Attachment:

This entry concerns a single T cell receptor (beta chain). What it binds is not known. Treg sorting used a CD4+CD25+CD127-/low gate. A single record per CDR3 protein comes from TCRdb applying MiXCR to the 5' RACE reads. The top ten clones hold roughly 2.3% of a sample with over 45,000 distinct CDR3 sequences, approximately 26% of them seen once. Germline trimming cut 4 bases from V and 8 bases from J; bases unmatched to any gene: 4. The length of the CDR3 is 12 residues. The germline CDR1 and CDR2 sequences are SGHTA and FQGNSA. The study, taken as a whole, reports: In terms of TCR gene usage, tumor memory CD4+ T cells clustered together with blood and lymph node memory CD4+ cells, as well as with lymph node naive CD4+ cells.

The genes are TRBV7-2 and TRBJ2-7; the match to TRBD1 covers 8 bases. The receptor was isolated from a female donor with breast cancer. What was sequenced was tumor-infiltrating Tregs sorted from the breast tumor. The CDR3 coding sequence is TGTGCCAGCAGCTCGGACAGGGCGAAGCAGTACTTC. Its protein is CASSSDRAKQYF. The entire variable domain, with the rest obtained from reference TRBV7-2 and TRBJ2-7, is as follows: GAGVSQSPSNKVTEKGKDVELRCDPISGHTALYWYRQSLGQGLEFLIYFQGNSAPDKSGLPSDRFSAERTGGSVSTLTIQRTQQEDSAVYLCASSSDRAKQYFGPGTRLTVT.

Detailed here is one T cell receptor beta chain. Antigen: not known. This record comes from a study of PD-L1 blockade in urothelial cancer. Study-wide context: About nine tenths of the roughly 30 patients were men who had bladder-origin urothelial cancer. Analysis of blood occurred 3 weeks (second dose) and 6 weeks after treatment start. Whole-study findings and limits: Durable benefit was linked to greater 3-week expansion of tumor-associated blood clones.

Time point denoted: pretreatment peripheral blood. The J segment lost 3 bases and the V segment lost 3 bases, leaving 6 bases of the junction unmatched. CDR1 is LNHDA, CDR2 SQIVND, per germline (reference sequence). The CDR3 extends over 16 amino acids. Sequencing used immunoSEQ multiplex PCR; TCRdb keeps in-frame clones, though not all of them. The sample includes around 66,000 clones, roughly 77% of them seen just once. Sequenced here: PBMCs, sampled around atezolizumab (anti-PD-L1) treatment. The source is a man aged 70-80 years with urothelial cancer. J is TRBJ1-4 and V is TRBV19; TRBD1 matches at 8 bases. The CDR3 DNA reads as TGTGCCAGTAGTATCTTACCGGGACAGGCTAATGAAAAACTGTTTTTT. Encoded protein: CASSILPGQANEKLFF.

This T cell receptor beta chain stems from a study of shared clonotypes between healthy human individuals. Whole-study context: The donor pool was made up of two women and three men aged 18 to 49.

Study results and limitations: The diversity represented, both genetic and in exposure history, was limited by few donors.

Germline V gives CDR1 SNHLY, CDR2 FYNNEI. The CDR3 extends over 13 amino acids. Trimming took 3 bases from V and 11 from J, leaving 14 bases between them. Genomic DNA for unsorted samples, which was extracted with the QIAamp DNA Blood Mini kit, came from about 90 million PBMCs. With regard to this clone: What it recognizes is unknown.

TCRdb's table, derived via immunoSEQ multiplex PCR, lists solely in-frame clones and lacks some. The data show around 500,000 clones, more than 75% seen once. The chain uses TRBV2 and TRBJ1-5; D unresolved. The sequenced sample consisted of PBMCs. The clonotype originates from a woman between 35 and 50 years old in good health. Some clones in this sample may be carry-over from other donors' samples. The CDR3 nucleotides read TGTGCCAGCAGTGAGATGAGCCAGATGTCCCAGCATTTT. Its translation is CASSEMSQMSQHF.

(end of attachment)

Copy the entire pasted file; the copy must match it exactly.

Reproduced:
This entry concerns a single T cell receptor (beta chain). What it binds is not known. Treg sorting used a CD4+CD25+CD127-/low gate. A single record per CDR3 protein comes from TCRdb applying MiXCR to the 5' RACE reads. The top ten clones hold roughly 2.3% of a sample with over 45,000 distinct CDR3 sequences, approximately 26% of them seen once. Germline trimming cut 4 bases from V and 8 bases from J; bases unmatched to any gene: 4. The length of the CDR3 is 12 residues. The germline CDR1 and CDR2 sequences are SGHTA and FQGNSA. The study, taken as a whole, reports: In terms of TCR gene usage, tumor memory CD4+ T cells clustered together with blood and lymph node memory CD4+ cells, as well as with lymph node naive CD4+ cells.

The genes are TRBV7-2 and TRBJ2-7; the match to TRBD1 covers 8 bases. The receptor was isolated from a female donor with breast cancer. What was sequenced was tumor-infiltrating Tregs sorted from the breast tumor. The CDR3 coding sequence is TGTGCCAGCAGCTCGGACAGGGCGAAGCAGTACTTC. Its protein is CASSSDRAKQYF. The entire variable domain, with the rest obtained from reference TRBV7-2 and TRBJ2-7, is as follows: GAGVSQSPSNKVTEKGKDVELRCDPISGHTALYWYRQSLGQGLEFLIYFQGNSAPDKSGLPSDRFSAERTGGSVSTLTIQRTQQEDSAVYLCASSSDRAKQYFGPGTRLTVT.

Detailed here is one T cell receptor beta chain. Antigen: not known. This record comes from a study of PD-L1 blockade in urothelial cancer. Study-wide context: About nine tenths of the roughly 30 patients were men who had bladder-origin urothelial cancer. Analysis of blood occurred 3 weeks (second dose) and 6 weeks after treatment start. Whole-study findings and limits: Durable benefit was linked to greater 3-week expansion of tumor-associated blood clones.

Time point denoted: pretreatment peripheral blood. The J segment lost 3 bases and the V segment lost 3 bases, leaving 6 bases of the junction unmatched. CDR1 is LNHDA, CDR2 SQIVND, per germline (reference sequence). The CDR3 extends over 16 amino acids. Sequencing used immunoSEQ multiplex PCR; TCRdb keeps in-frame clones, though not all of them. The sample includes around 66,000 clones, roughly 77% of them seen just once. Sequenced here: PBMCs, sampled around atezolizumab (anti-PD-L1) treatment. The source is a man aged 70-80 years with urothelial cancer. J is TRBJ1-4 and V is TRBV19; TRBD1 matches at 8 bases. The CDR3 DNA reads as TGTGCCAGTAGTATCTTACCGGGACAGGCTAATGAAAAACTGTTTTTT. Encoded protein: CASSILPGQANEKLFF.

This T cell receptor beta chain stems from a study of shared clonotypes between healthy human individuals. Whole-study context: The donor pool was made up of two women and three men aged 18 to 49.

Study results and limitations: The diversity represented, both genetic and in exposure history, was limited by few donors.

Germline V gives CDR1 SNHLY, CDR2 FYNNEI. The CDR3 extends over 13 amino acids. Trimming took 3 bases from V and 11 from J, leaving 14 bases between them. Genomic DNA for unsorted samples, which was extracted with the QIAamp DNA Blood Mini kit, came from about 90 million PBMCs. With regard to this clone: What it recognizes is unknown.

TCRdb's table, derived via immunoSEQ multiplex PCR, lists solely in-frame clones and lacks some. The data show around 500,000 clones, more than 75% seen once. The chain uses TRBV2 and TRBJ1-5; D unresolved. The sequenced sample consisted of PBMCs. The clonotype originates from a woman between 35 and 50 years old in good health. Some clones in this sample may be carry-over from other donors' samples. The CDR3 nucleotides read TGTGCCAGCAGTGAGATGAGCCAGATGTCCCAGCATTTT. Its translation is CASSEMSQMSQHF.